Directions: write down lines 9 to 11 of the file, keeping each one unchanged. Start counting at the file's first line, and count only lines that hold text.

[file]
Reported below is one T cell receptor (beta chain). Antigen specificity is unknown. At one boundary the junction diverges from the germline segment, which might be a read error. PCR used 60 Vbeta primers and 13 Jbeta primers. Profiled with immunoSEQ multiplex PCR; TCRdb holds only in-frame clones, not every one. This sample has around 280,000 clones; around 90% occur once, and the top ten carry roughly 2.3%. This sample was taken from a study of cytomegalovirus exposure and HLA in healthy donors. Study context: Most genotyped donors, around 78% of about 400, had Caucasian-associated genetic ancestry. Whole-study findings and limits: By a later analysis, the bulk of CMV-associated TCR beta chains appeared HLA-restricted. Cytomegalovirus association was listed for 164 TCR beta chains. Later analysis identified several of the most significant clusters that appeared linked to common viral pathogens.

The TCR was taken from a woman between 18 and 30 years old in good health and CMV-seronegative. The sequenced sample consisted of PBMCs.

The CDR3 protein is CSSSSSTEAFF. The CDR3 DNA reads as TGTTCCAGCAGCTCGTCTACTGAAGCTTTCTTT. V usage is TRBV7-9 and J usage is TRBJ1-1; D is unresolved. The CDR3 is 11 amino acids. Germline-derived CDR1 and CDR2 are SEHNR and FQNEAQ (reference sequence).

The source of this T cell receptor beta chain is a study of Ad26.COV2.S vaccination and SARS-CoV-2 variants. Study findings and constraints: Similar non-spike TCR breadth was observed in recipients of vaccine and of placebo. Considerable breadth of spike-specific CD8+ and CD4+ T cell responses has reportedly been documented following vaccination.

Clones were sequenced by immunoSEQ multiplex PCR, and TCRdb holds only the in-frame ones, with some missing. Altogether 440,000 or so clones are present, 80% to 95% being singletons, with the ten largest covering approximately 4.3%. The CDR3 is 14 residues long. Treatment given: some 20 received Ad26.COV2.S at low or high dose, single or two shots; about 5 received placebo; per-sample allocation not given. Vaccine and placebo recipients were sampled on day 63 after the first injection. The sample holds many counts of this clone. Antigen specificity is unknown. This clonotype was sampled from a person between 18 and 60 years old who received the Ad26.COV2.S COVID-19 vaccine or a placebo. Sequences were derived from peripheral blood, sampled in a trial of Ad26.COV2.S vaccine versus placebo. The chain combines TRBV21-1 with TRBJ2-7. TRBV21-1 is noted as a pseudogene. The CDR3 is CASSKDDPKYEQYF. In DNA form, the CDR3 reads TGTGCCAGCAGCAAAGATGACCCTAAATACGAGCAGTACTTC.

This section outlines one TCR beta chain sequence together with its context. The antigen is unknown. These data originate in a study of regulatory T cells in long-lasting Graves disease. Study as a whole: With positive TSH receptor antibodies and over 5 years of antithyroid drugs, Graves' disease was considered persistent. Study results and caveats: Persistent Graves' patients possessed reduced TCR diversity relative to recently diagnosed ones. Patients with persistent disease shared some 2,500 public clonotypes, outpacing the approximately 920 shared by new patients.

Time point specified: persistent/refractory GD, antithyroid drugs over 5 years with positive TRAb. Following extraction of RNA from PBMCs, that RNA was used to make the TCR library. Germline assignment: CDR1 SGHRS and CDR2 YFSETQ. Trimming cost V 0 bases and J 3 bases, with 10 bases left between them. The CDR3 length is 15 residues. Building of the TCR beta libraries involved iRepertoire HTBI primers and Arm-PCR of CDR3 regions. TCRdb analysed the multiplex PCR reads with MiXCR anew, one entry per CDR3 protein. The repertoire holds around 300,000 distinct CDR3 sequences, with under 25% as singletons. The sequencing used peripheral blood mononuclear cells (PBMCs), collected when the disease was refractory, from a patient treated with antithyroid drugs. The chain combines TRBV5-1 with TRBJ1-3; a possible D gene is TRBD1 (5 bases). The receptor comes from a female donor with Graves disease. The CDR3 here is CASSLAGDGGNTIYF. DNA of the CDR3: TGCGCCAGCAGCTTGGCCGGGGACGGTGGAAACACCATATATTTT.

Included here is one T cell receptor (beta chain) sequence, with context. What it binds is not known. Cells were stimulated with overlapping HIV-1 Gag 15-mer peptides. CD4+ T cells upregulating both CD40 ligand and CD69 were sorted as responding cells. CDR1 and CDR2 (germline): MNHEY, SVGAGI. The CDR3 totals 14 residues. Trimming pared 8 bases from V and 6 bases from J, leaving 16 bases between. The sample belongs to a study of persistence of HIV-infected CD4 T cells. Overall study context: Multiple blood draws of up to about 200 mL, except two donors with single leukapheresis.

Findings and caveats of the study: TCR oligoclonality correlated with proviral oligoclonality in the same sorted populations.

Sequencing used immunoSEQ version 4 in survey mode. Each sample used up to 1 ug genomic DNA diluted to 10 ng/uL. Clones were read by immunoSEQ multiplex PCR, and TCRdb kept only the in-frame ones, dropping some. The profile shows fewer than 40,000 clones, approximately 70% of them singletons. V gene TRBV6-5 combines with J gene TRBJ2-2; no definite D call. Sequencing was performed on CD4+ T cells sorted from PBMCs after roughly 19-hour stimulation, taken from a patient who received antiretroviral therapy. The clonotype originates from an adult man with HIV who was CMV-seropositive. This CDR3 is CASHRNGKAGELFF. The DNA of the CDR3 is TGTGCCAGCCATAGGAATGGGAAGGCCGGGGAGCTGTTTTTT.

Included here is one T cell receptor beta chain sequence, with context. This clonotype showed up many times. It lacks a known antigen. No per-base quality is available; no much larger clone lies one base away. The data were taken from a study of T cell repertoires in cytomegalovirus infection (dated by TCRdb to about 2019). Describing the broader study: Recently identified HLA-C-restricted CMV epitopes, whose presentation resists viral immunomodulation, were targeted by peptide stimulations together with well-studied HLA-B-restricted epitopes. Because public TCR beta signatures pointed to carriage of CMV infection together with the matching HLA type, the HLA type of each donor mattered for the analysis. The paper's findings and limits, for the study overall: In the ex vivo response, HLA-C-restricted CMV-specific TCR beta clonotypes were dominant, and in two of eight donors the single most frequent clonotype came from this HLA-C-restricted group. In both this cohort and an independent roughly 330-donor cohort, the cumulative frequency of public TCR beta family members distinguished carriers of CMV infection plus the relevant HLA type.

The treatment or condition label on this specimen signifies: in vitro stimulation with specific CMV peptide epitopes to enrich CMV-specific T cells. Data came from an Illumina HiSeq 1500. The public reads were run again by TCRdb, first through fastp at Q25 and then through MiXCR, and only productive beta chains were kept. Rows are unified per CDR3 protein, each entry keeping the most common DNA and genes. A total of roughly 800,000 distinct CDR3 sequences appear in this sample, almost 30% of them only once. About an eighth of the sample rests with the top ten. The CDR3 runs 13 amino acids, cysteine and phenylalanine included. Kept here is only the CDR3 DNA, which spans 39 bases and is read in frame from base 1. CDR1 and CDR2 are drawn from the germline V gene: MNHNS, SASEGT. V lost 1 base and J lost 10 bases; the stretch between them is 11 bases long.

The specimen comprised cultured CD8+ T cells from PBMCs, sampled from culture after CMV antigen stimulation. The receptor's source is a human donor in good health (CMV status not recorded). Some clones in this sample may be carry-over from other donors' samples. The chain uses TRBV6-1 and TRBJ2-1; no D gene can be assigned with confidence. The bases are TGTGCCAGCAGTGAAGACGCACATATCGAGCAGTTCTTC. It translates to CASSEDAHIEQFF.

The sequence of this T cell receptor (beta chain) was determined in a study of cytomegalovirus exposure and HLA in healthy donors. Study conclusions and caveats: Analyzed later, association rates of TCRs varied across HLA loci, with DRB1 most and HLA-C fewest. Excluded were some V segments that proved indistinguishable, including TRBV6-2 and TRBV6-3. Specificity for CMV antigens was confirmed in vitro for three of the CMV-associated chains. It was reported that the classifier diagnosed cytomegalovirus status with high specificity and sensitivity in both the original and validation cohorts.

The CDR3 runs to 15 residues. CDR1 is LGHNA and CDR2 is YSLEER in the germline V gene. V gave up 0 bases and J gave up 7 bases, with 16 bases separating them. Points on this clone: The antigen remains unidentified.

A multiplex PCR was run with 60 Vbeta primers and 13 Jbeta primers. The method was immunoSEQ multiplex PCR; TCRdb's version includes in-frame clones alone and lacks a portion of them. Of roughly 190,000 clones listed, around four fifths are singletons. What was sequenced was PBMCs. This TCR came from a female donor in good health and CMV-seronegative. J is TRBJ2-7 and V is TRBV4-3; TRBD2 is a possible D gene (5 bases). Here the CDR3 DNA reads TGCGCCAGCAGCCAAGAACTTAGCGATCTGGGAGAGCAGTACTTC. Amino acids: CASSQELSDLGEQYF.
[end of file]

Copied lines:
Findings and caveats of the study: TCR oligoclonality correlated with proviral oligoclonality in the same sorted populations.

Sequencing used immunoSEQ version 4 in survey mode. Each sample used up to 1 ug genomic DNA diluted to 10 ng/uL. Clones were read by immunoSEQ multiplex PCR, and TCRdb kept only the in-frame ones, dropping some. The profile shows fewer than 40,000 clones, approximately 70% of them singletons. V gene TRBV6-5 combines with J gene TRBJ2-2; no definite D call. Sequencing was performed on CD4+ T cells sorted from PBMCs after roughly 19-hour stimulation, taken from a patient who received antiretroviral therapy. The clonotype originates from an adult man with HIV who was CMV-seropositive. This CDR3 is CASHRNGKAGELFF. The DNA of the CDR3 is TGTGCCAGCCATAGGAATGGGAAGGCCGGGGAGCTGTTTTTT.

Included here is one T cell receptor beta chain sequence, with context. This clonotype showed up many times. It lacks a known antigen. No per-base quality is available; no much larger clone lies one base away. The data were taken from a study of T cell repertoires in cytomegalovirus infection (dated by TCRdb to about 2019). Describing the broader study: Recently identified HLA-C-restricted CMV epitopes, whose presentation resists viral immunomodulation, were targeted by peptide stimulations together with well-studied HLA-B-restricted epitopes. Because public TCR beta signatures pointed to carriage of CMV infection together with the matching HLA type, the HLA type of each donor mattered for the analysis. The paper's findings and limits, for the study overall: In the ex vivo response, HLA-C-restricted CMV-specific TCR beta clonotypes were dominant, and in two of eight donors the single most frequent clonotype came from this HLA-C-restricted group. In both this cohort and an independent roughly 330-donor cohort, the cumulative frequency of public TCR beta family members distinguished carriers of CMV infection plus the relevant HLA type.